After you finish the linework, make a copy of it, and use the copy to flesh out the details you want, such as highlighting, shading, and color. You may want to be aware that the tattoo artist may recommend changes based on his or her experience, and sometimes it's better to provide rough hints of the type of detailing and color you want, leaving the precision work up to the artist. The artist may also have textural suggestions, such as shading in the background; you can reject these suggestions if they are not in keeping with your vision of the tattoo.

With your tattoo design and linework in hand, you can seek out an artist who will work with you. It's good to find an artist who likes your design and works in the style you are aiming for, to ensure that the tattoo is well-executed. You may need to shop around awhile, but it's worth it; after you design a tattoo, you might as well make sure that it looks as good as possible.

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anon930889
Post 4

I got my first tattoo last year. The first shop I went to, the artist did not want to do the design I had thought of. He wanted to make the rose huge and the font tiny. A tiny font is not a good idea because it can become muddy fast. The second shop I went to I met with the owner and we talked about my design. She loved it. She just changed the style of the rose and added a few touches that look amazing. The writing isn't small, but it isn't huge either.

Its all about finding an artist you can communicate with and who understands your vision when you bring a design to them.

DinoLeash
Post 3

@cellmania- Many times, when someone has an idea but no artist, they ask previous tattoo artists to sketch out their idea. However, if this were your first tattoo this wouldn’t apply to you. In that case, I suggest going to a local tattoo shop and ask an artist there to sketch it out for you. Some tattoo shops will charge you to get an idea sketched out so I would suggest seeking good recommendations on an artist before doing business with him.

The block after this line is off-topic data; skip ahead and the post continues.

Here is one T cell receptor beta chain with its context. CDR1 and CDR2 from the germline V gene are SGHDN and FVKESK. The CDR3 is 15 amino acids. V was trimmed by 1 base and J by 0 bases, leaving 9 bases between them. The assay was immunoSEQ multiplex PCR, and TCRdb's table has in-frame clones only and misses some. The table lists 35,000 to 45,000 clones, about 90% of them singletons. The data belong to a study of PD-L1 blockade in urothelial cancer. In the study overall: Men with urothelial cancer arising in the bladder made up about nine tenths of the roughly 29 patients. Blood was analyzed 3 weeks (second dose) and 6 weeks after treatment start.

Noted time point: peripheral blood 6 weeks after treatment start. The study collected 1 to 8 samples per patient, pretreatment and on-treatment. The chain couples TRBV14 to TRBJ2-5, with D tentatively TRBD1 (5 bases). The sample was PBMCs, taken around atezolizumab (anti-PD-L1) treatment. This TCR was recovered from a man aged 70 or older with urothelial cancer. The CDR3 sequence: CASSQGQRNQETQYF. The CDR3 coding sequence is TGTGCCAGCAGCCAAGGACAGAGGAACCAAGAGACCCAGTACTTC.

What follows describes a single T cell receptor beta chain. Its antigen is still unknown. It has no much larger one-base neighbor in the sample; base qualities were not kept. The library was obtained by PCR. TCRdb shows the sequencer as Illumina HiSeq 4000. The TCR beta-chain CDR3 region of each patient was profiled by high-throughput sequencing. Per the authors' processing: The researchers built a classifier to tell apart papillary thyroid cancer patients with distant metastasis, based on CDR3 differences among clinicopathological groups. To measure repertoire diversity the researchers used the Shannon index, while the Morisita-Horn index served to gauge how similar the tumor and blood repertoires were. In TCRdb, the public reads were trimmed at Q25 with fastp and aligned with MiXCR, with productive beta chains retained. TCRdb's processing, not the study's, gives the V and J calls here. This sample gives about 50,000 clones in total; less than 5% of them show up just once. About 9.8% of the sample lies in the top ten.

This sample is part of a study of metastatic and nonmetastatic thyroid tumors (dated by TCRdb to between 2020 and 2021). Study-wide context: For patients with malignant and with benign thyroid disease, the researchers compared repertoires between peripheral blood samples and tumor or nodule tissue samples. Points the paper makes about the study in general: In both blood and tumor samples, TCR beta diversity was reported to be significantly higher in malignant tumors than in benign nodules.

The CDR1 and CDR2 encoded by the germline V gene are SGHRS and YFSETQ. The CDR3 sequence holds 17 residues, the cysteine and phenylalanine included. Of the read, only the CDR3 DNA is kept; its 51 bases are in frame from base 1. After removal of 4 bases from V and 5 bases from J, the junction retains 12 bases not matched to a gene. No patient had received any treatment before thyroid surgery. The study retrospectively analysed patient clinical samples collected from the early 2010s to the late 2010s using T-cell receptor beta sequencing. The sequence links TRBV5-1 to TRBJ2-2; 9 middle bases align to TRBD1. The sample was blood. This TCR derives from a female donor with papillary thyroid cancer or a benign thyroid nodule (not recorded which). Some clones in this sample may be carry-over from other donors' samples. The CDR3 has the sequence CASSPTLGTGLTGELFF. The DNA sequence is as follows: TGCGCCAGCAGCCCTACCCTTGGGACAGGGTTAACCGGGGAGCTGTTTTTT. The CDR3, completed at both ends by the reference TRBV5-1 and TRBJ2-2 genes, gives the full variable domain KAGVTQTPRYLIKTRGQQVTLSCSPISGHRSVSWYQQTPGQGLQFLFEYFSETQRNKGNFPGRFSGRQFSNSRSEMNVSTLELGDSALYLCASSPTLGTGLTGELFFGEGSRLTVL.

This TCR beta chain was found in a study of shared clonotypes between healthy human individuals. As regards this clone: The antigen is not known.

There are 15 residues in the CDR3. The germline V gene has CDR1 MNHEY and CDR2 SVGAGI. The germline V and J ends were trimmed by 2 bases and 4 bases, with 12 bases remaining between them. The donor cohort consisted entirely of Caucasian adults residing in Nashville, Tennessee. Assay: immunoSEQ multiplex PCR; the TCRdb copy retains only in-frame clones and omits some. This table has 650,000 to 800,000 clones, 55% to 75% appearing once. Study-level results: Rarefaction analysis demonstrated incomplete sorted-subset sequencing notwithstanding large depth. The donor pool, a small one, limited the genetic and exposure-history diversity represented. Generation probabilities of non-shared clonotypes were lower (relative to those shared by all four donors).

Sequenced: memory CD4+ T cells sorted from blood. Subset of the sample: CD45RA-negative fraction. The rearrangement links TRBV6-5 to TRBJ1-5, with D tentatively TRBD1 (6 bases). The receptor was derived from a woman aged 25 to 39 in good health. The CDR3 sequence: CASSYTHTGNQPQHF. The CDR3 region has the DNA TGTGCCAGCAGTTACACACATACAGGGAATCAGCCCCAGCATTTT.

CellMania
Post 2

I have decided where I want my tattoo, the size, and every detail about it. My problem is that I cannot draw it out and I don’t know who can. How do I find the right person to design a tattoo for me?

WaterHopper
Post 1

Designing a tattoo can be either very complicated or easy. Most people prefer having a tattoo designed personally for them rather than choosing one that has already been drawn out. Aside from the time put into designing a tattoo, it is easy to accomplish.

First, you need to know the general layout of what you want. It’s best to have some sort of idea on what you’re wanting before approaching an artist. Second, you must figure out who will make your idea come to life. In other words, either you must draw the tattoo yourself or find someone who can. If someone is drawing a tattoo for you, make sure you are very clear and precise as to every detail you want. Keep in mind the artist cannot work well with a broad and unorganized layout. An important tip is to know where you want the tattoo before you draw it out. Size also makes a difference.